Fallout (1997) is Kevin J. Anderson’s and Doug Beason’s second science fiction thriller, mixing the science of the 1990s and mystery, starring FBI Special Agent Craig Kreident. Kreident, headquartered in San Francisco, specializes in investigations dealing with science. In this, his second outing after Virtual Destruction (1996), he is investigating a threat against the Hoover Dam made by a militia group before being ordered to take the lead on a hot button international incident.
The death of a Russian Nuclear Inspector crushed to death in the Device Assembly Facility, where they are disassembling nuclear weapons as part of a treaty with Russia, in the Nevada Nuclear Test Site. A death that initially appears to be an unfortunate industrial accident, but is an obvious cover-up for a sloppy murder.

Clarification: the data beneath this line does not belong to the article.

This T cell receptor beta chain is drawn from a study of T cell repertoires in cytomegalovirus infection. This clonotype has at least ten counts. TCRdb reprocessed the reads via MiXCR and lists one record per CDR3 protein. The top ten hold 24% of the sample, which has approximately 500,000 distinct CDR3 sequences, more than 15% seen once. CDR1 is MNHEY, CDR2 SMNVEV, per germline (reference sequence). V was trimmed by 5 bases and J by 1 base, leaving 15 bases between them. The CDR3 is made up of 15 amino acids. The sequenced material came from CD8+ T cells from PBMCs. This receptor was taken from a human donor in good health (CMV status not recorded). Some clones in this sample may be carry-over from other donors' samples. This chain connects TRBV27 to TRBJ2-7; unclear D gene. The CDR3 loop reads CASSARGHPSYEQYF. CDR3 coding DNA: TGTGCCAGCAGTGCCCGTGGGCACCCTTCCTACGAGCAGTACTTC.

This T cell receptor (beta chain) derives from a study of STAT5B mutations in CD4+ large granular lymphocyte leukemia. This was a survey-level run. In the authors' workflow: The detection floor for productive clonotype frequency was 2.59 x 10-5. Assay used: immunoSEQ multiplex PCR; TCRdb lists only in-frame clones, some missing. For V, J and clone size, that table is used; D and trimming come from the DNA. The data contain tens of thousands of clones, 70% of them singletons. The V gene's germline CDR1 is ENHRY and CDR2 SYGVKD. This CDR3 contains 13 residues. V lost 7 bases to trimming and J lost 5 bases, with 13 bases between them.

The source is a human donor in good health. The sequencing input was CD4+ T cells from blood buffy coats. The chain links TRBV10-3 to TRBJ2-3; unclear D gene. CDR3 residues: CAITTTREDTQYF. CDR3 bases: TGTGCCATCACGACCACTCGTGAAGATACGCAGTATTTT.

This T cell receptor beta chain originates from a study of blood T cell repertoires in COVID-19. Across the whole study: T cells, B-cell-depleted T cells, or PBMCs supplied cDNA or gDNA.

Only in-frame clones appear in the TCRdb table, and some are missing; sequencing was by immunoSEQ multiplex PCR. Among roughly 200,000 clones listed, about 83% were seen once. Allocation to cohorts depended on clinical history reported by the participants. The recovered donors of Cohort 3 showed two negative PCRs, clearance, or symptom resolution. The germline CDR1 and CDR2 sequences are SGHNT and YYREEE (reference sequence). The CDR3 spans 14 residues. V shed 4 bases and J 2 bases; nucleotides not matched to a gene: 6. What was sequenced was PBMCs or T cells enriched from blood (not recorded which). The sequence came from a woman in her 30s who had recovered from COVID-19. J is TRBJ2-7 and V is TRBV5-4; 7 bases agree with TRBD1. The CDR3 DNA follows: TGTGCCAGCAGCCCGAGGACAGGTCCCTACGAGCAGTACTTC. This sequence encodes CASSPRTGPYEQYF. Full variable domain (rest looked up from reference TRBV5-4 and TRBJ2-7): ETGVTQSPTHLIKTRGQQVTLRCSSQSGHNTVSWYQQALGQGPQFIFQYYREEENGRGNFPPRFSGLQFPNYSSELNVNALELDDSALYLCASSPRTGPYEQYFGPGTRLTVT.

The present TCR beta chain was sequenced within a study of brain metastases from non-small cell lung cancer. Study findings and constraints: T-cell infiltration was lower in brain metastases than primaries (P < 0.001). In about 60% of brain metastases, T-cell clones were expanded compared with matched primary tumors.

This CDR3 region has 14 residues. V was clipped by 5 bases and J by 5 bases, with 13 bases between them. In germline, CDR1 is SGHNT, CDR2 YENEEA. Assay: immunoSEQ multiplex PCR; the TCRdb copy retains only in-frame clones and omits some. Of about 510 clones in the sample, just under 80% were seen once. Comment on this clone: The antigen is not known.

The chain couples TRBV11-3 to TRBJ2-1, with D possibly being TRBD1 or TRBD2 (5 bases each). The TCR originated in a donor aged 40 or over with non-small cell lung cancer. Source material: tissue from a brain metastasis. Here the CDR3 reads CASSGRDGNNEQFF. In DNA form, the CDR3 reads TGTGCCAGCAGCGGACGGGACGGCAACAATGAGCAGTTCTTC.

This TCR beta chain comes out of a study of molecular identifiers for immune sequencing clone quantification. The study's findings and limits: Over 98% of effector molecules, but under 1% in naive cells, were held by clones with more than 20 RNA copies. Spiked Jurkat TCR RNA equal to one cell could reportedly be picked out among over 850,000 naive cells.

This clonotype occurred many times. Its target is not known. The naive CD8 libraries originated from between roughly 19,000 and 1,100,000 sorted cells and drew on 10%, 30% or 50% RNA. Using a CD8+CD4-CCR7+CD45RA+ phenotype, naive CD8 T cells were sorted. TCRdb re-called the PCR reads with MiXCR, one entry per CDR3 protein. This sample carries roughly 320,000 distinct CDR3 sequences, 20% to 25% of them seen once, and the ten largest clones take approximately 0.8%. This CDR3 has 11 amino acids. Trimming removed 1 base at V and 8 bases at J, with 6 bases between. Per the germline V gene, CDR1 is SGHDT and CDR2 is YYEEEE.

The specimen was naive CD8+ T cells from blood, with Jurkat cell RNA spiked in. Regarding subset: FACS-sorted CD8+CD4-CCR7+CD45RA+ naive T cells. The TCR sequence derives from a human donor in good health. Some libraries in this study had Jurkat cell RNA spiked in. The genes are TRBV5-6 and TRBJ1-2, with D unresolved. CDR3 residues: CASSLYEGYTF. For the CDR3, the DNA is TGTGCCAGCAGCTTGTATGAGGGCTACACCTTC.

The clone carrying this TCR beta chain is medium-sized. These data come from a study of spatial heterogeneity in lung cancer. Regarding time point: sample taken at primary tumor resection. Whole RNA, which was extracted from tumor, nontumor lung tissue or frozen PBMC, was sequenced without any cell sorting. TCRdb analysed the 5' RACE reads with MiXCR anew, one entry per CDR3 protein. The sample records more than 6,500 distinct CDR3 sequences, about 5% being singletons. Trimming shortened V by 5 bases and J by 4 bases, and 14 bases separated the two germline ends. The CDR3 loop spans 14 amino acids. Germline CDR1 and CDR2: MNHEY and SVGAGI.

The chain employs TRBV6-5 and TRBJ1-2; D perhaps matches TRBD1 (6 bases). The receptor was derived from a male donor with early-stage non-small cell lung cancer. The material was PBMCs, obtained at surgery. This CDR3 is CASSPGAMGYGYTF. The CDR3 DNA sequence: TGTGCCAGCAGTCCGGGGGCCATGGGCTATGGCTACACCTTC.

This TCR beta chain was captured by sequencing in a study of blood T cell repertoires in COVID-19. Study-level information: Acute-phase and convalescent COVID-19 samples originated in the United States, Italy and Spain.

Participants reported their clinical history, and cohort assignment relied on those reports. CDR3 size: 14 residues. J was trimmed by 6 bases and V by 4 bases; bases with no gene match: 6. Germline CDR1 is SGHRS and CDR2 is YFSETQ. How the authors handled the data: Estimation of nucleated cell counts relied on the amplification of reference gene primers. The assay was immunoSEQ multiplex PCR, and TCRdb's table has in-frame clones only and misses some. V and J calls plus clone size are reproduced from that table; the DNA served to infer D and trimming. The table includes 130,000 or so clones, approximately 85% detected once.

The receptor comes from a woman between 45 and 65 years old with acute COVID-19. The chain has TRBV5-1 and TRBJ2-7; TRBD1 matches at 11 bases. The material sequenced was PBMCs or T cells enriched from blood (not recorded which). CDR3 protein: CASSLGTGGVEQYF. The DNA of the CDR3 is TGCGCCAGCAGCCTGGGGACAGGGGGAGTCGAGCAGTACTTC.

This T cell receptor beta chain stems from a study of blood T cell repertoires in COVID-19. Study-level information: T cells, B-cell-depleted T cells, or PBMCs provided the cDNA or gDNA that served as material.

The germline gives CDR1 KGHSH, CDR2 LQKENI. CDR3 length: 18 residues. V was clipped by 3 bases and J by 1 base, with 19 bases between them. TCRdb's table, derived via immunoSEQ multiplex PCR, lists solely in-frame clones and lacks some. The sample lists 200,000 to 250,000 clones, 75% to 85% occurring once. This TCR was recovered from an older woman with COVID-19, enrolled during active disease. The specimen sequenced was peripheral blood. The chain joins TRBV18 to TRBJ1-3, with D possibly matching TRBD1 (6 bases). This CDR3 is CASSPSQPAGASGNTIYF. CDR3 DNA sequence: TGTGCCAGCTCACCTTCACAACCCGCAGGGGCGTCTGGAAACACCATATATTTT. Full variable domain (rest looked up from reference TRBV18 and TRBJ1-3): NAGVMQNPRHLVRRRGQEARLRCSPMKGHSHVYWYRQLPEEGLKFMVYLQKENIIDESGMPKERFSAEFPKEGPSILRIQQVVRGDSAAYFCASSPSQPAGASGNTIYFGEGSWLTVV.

Fallout’s plot is standard, but wonderfully 1990s with US-Russian nuclear treaties, militias, aliens, and Area 51. It reads like an X-Files story—a Russian subplot thrown in for kicks—with a unique setting in the Nevada Nuclear Test Site and Groom Lake. The pacing is suspect, mostly solid with a few glitches, the character development zilch (or close to it), and the mystery is less than dazzling. But put your blinders on and think about Mulder and Scully, Art Bell’s Coast to Coast AM, maybe some Electronica, and Natalie Merchant, and you’ll enjoy the ride.
If you want to read Anderson’s and Beason’s better collaborations, check out Assembler’s of Infinity, Ill Wind, Ignition, and Lifeline.